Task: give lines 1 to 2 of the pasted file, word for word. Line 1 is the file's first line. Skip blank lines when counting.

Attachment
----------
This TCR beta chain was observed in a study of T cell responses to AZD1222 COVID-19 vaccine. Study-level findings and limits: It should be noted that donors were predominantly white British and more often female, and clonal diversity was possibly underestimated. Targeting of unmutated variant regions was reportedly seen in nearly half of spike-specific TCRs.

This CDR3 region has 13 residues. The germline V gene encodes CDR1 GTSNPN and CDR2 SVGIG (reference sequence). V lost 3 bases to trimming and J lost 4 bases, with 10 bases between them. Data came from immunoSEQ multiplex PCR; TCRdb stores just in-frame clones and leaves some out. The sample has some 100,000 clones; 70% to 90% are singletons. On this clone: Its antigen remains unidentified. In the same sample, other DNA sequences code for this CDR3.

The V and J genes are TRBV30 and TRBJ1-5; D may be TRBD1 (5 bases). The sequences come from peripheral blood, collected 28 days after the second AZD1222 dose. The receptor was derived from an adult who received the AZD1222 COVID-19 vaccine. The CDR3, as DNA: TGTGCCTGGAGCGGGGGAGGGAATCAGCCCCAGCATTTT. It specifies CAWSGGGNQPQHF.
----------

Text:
This TCR beta chain was observed in a study of T cell responses to AZD1222 COVID-19 vaccine. Study-level findings and limits: It should be noted that donors were predominantly white British and more often female, and clonal diversity was possibly underestimated. Targeting of unmutated variant regions was reportedly seen in nearly half of spike-specific TCRs.

This CDR3 region has 13 residues. The germline V gene encodes CDR1 GTSNPN and CDR2 SVGIG (reference sequence). V lost 3 bases to trimming and J lost 4 bases, with 10 bases between them. Data came from immunoSEQ multiplex PCR; TCRdb stores just in-frame clones and leaves some out. The sample has some 100,000 clones; 70% to 90% are singletons. On this clone: Its antigen remains unidentified. In the same sample, other DNA sequences code for this CDR3.